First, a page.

Chinese Tradition

As far as tradition in China is concerned, there is no such thing as a colour system as a Western dictionary would define it. In the Western world, Aristotle, for example, had attempted to find a harmony of colours. The Chinese strove toward similar interpretations, and between the 4th and 2nd century oriented themselves on the same pentatonic scale that dominated their music. Accordingly, they accepted that in its entirety colour harmony comprised five basic colours: the four cardinal points are defined by red in the south, standing for summer and fowls and poultry; green lies to the east and represents spring, wood and the dragon; black is to the north and stands for winter, water and the tortoise; white is placed in the west and represents autumn and the tiger. Yellow, on the other hand, is allocated a special place and is therefore discussed in more detail. (Detailed text)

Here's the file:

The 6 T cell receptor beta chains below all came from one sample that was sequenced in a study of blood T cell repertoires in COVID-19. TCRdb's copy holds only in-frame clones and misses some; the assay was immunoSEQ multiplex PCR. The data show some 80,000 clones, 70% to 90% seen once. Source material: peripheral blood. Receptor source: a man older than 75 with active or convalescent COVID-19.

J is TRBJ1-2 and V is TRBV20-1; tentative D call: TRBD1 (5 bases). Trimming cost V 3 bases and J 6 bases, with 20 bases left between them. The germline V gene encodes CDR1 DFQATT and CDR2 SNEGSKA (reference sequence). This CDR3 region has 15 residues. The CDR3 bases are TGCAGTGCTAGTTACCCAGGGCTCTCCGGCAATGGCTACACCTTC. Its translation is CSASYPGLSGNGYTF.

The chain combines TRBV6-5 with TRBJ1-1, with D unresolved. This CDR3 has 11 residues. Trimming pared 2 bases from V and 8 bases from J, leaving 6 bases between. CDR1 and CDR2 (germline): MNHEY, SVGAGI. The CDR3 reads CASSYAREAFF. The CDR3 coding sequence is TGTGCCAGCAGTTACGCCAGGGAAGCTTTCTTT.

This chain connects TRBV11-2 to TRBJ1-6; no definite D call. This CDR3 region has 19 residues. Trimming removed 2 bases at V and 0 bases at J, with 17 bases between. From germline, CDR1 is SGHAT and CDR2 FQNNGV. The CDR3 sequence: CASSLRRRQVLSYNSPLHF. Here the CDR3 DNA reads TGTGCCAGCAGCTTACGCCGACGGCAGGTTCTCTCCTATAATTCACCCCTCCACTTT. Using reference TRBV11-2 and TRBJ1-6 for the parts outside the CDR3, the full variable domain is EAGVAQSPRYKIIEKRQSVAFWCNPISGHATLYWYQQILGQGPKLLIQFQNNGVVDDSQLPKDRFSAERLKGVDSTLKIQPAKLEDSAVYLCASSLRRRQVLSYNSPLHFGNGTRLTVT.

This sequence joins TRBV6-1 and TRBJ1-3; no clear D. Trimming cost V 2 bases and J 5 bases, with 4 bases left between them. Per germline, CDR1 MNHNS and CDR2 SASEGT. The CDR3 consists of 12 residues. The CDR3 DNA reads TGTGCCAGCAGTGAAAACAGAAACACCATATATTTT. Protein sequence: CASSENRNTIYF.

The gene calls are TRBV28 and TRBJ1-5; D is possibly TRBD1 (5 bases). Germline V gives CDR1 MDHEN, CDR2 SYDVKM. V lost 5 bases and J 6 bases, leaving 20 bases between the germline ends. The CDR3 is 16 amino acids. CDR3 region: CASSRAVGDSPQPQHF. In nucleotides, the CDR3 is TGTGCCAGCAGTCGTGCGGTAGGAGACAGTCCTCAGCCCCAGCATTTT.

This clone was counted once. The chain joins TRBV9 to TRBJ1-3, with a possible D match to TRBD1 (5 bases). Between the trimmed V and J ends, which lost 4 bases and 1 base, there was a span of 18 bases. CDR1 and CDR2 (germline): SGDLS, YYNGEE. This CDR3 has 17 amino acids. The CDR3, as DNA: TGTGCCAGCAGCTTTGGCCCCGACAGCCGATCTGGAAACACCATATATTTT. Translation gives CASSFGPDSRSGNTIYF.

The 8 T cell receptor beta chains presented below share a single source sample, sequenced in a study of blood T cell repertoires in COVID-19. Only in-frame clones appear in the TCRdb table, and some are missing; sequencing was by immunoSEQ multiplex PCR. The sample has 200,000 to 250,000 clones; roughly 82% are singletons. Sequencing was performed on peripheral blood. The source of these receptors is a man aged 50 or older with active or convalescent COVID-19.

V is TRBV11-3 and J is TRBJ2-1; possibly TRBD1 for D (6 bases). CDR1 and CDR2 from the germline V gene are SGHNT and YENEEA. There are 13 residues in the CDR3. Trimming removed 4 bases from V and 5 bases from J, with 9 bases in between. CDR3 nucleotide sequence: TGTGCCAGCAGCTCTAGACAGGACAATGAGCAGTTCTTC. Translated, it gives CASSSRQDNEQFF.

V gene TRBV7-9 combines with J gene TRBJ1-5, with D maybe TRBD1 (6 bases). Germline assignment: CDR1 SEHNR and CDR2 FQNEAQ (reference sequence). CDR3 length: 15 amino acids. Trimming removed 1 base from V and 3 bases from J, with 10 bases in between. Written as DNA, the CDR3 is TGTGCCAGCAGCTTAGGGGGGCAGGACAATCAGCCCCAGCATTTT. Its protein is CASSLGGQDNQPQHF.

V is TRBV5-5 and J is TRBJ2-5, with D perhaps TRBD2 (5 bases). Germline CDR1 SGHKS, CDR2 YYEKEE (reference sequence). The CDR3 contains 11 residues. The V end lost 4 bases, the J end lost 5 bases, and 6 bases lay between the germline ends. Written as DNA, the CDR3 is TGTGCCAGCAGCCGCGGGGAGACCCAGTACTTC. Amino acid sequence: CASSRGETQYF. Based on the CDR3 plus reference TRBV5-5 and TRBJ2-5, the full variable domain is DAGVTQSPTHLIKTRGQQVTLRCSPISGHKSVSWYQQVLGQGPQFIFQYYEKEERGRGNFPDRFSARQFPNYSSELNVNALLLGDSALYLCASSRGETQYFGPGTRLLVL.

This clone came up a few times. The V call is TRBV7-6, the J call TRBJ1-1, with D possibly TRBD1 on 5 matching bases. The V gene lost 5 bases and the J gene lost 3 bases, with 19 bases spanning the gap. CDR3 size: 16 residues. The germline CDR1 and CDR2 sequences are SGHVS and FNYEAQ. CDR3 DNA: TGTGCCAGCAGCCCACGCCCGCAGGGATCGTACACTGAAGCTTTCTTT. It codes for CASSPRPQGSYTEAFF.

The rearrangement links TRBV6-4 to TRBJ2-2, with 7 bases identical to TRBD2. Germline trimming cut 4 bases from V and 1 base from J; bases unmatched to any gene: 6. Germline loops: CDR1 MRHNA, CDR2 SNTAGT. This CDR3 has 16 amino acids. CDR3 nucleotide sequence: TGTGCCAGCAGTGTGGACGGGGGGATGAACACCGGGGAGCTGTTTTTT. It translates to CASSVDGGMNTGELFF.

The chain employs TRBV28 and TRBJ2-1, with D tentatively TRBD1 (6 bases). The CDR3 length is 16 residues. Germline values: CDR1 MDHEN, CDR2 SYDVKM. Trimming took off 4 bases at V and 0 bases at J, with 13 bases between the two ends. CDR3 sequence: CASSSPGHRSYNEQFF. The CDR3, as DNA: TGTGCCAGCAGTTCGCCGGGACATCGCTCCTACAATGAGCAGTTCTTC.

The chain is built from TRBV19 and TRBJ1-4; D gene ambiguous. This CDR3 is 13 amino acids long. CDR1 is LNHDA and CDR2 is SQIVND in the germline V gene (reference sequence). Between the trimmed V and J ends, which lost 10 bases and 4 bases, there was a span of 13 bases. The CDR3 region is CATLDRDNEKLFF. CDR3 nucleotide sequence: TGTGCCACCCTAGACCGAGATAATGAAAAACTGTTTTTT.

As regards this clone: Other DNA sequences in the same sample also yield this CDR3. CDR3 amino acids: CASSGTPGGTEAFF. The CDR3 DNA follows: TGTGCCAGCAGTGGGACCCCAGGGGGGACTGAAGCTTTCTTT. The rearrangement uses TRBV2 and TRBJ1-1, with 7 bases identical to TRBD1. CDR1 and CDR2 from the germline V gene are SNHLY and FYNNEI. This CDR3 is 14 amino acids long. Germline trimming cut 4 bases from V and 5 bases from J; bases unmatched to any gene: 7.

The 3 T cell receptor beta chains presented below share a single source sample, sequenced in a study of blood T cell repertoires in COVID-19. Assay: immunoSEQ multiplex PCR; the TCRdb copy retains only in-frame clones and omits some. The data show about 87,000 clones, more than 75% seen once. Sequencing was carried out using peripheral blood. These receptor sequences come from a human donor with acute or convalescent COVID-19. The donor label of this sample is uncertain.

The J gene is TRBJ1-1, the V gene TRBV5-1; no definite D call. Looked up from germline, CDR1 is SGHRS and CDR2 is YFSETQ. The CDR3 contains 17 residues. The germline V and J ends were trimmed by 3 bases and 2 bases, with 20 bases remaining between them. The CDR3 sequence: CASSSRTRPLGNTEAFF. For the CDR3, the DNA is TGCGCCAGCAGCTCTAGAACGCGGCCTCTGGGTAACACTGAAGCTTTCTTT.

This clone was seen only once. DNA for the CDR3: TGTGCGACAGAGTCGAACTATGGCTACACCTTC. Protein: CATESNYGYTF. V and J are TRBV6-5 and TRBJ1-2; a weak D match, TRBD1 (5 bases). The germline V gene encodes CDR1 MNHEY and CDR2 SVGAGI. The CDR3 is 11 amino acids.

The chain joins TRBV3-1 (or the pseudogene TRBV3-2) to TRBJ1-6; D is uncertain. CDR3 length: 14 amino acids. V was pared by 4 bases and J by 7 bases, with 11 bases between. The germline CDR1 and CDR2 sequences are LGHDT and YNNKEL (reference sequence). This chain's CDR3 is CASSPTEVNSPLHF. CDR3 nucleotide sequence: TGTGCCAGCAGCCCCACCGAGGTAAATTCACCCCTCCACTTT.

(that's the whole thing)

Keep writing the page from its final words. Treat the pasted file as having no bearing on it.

Date: Uncertain

Bibliography: J. Needham, «Science and Civilisation in China», Cambridge University Press; Collin A. Ronan, «The shorter Science and Civilisation in China», Cambridge University Press, from 1978; Institut für Geschichte der Naturwissenschaften der Chinesischen Akademie der Wissenschaften, «Wissenschaft und Technik im alten China», Birkhäuser, Basel 1989.